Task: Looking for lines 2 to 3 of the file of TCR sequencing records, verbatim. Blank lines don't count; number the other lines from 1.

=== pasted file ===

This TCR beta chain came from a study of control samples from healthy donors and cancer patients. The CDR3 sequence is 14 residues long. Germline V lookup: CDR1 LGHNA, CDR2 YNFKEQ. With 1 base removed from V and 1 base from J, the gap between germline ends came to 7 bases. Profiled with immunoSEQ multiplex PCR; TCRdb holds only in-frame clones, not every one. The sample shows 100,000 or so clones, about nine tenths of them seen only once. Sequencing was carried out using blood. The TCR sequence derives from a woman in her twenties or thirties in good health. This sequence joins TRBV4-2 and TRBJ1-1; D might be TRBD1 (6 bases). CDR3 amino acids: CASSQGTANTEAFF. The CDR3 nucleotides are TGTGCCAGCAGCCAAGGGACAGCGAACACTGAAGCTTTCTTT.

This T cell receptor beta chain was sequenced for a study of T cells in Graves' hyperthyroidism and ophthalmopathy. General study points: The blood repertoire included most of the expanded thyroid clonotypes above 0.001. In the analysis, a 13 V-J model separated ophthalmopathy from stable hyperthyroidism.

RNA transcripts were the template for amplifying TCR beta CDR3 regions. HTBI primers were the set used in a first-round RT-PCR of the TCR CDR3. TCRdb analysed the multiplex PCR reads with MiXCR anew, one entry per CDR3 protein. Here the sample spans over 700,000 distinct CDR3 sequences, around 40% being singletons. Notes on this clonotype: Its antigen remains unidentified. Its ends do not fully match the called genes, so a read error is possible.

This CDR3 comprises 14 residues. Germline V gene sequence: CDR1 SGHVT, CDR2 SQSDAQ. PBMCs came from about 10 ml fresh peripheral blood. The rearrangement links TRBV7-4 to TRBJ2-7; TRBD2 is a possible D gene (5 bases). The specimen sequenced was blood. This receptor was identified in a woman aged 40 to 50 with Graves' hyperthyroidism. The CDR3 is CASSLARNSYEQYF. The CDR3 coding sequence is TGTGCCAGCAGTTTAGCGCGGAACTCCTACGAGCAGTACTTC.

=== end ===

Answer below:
This T cell receptor beta chain was sequenced for a study of T cells in Graves' hyperthyroidism and ophthalmopathy. General study points: The blood repertoire included most of the expanded thyroid clonotypes above 0.001. In the analysis, a 13 V-J model separated ophthalmopathy from stable hyperthyroidism.

RNA transcripts were the template for amplifying TCR beta CDR3 regions. HTBI primers were the set used in a first-round RT-PCR of the TCR CDR3. TCRdb analysed the multiplex PCR reads with MiXCR anew, one entry per CDR3 protein. Here the sample spans over 700,000 distinct CDR3 sequences, around 40% being singletons. Notes on this clonotype: Its antigen remains unidentified. Its ends do not fully match the called genes, so a read error is possible.